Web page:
So, seeing that the dealer has mis-stickered the vehicle, do I take them to small claims to seek restitution?

The value of the vehicle is likely much higher than what is allowable in small claims court although that amount can vary by state.

This may be a toss-up in small claims anyway. The court may look at it as an innocent mistake and the consumer should have read the signed contract which would take precedence over a window sticker.
There’s also the possibility that the dealer and the judge share a common tee time…

Lower echelon judges are quite often not the sharpest knives in the drawer in my opinion and they can often be nothing more than biased hacks.

Your only options seem to be living with the vehicle, head to court, or maybe pay a lawyer a 100 bucks to send them a letter. There’s the possibility anyway that a legal nudge might change their mind.

It’s been a while since I studied Contract Law, but IIRC, the only thing that is binding on both parties is the contract itself. The window sticker is not part of the contract, so as far as I recall, only what is stated in the contract is binding on the seller and the buyer.

If the contract states "AS IS ’ I doubt anything can be done. Actually on a used vehicle Park Assist is something I would not want. If that goes south and takes any programing with it that could be really expensive.

The vin# has codes in it for the engine and transmission and perhaps some other major options. If the vehicle doesn’t match the description on the sticker and the vin# is correct then you were mislead by the dealer. Contact a lawyer.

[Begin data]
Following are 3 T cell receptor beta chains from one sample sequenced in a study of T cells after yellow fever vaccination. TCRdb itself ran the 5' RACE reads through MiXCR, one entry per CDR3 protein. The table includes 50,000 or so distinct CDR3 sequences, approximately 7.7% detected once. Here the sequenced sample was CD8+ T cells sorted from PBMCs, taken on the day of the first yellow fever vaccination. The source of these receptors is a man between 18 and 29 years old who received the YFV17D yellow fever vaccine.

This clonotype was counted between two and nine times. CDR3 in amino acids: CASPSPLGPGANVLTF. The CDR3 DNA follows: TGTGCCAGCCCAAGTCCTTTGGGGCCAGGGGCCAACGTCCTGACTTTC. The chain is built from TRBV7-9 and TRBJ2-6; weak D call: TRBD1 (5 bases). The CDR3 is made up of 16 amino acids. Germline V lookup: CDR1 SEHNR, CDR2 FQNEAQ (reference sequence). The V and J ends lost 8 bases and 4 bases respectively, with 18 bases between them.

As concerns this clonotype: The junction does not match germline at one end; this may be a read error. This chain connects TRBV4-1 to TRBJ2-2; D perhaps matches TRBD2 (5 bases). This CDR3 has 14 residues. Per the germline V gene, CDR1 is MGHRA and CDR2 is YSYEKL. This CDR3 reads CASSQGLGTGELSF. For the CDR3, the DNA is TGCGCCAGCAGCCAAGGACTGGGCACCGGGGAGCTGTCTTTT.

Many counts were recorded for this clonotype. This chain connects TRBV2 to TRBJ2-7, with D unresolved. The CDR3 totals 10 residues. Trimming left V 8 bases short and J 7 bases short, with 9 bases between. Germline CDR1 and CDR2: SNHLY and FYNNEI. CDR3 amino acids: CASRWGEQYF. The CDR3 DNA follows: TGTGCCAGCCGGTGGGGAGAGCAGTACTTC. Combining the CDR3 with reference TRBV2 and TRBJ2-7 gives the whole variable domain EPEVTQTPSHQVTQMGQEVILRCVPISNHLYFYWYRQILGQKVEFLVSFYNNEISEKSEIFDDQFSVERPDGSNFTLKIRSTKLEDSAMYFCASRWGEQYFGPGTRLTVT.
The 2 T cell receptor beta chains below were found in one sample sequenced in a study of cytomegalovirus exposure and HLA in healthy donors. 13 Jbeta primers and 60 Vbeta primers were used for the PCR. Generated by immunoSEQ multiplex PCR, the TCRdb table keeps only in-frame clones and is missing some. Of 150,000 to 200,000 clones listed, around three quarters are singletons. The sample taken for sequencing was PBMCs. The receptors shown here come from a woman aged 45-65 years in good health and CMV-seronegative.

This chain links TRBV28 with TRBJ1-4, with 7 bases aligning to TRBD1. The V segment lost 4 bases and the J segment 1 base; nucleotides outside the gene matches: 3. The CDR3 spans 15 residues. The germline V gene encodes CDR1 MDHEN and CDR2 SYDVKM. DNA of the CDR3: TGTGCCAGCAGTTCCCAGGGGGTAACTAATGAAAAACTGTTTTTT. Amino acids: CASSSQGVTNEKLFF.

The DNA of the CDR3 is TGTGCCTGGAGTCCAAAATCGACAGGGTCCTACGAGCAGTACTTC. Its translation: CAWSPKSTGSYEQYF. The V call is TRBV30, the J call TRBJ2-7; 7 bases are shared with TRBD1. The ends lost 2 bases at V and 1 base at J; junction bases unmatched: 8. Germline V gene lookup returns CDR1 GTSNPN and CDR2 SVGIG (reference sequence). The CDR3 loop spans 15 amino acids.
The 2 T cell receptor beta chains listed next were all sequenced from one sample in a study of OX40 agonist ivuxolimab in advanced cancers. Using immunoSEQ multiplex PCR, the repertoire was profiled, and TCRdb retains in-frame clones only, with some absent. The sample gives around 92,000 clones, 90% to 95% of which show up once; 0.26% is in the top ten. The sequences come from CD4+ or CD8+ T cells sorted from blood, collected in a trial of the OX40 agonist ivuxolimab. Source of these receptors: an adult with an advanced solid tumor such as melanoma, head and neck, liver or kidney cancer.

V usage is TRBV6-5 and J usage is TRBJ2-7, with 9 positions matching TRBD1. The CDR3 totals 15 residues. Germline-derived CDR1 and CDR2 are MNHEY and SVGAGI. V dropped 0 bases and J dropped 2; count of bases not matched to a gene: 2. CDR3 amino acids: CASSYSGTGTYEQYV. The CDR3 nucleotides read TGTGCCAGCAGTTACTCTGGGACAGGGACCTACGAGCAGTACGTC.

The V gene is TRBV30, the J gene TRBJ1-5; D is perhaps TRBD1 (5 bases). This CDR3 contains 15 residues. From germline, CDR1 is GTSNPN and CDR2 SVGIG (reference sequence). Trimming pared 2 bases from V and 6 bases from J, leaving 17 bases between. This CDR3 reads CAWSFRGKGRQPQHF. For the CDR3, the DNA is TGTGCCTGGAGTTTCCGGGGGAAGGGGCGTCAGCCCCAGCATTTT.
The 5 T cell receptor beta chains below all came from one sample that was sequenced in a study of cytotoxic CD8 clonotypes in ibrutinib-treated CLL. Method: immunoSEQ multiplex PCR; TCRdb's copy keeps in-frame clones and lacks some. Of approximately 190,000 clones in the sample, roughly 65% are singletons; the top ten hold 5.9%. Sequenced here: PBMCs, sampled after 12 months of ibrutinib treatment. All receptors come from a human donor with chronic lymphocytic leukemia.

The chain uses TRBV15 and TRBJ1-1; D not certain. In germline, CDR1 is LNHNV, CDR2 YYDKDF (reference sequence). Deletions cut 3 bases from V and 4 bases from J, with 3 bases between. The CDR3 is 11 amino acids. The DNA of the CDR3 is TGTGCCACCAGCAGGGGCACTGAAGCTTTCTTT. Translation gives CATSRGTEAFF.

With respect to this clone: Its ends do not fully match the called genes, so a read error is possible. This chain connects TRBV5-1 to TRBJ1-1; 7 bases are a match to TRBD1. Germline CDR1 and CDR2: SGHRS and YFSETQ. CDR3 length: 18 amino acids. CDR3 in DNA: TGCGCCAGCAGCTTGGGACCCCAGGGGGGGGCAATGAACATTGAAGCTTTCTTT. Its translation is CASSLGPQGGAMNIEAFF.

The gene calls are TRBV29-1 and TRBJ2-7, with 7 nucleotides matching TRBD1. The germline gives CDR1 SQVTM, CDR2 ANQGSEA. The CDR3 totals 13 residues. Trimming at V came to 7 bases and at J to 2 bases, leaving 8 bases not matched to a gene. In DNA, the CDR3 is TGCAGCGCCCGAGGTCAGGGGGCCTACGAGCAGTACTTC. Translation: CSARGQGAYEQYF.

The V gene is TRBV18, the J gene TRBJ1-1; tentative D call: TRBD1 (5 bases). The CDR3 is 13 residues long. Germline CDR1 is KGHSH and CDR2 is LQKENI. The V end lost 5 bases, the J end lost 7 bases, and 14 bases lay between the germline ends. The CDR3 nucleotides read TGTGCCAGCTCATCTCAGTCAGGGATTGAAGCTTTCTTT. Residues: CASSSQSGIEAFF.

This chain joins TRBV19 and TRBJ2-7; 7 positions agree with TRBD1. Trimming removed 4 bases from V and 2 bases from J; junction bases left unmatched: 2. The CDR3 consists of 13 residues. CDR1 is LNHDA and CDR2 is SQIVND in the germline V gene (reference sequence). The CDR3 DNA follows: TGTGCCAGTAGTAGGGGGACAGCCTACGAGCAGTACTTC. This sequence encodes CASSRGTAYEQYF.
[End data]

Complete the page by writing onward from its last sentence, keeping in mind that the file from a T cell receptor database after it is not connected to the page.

Remember this on any used vehicle purchase…“Caveat emptor”…(Let the buyer beware). It’s as true today as it’s ever been. Save that sticker by all means.

I dunno, I think you are just stuck myself. My experience with the AGs is that they get your side, then they get the vendor’s side and swap letters and that’s about it. They might urge a resolution but unless they really think that a fraud was committed, they’re just acting as a middle person.

You are relying on a sticker on the window though. Many times if you look at options listed by dealers, it is simply a listing of canned options and they say this particular vehicle may or may not have all of the options. I think it would be somewhere in the fine print on the sticker. I suspect that the dealer would be able to show this in any kind of hearing. A check on the VIN would have revealed the options. So I kinda think this isn’t going anywhere. You might find you get as good mileage and better service out of a V6 though than a 4 and really who needs parking assist? My last V6 had 530,000 miles on the original engine. You wouldn’t get that out of a four.

Used car sales are such a big problem that states have laws specifically applicable to used car sales, and unless fraud can be proven than most state that used car sales are “as-is” period.

If you have the window sticker in your possession, you might get some justice in small claims court. If not, you’re screwed.

And, frankly, it matters not what the dealer “knew”. It only matters what’s written down.

Can I assume from your statement that the AG’s office was no help that you don’t have the window sticker? In that case it’s your word against the written contract. The written contract will win every time.

Frankly, I think you’re going to end up having to accept this as the cost of an education.

I’m also puzzled as to how you failed to find out before signing the purchase and sales agreement that the car didn’t have the options that you claim were on the window sticker. How could that possibly be? Didn’t you check the vehicle out before purchase?

The OP has a window sicker but it not the one that was applied to the vehicle when new. It is one printed by the selling used vehicle dealer. All they have to do is say someone put it on the wrong vehicle.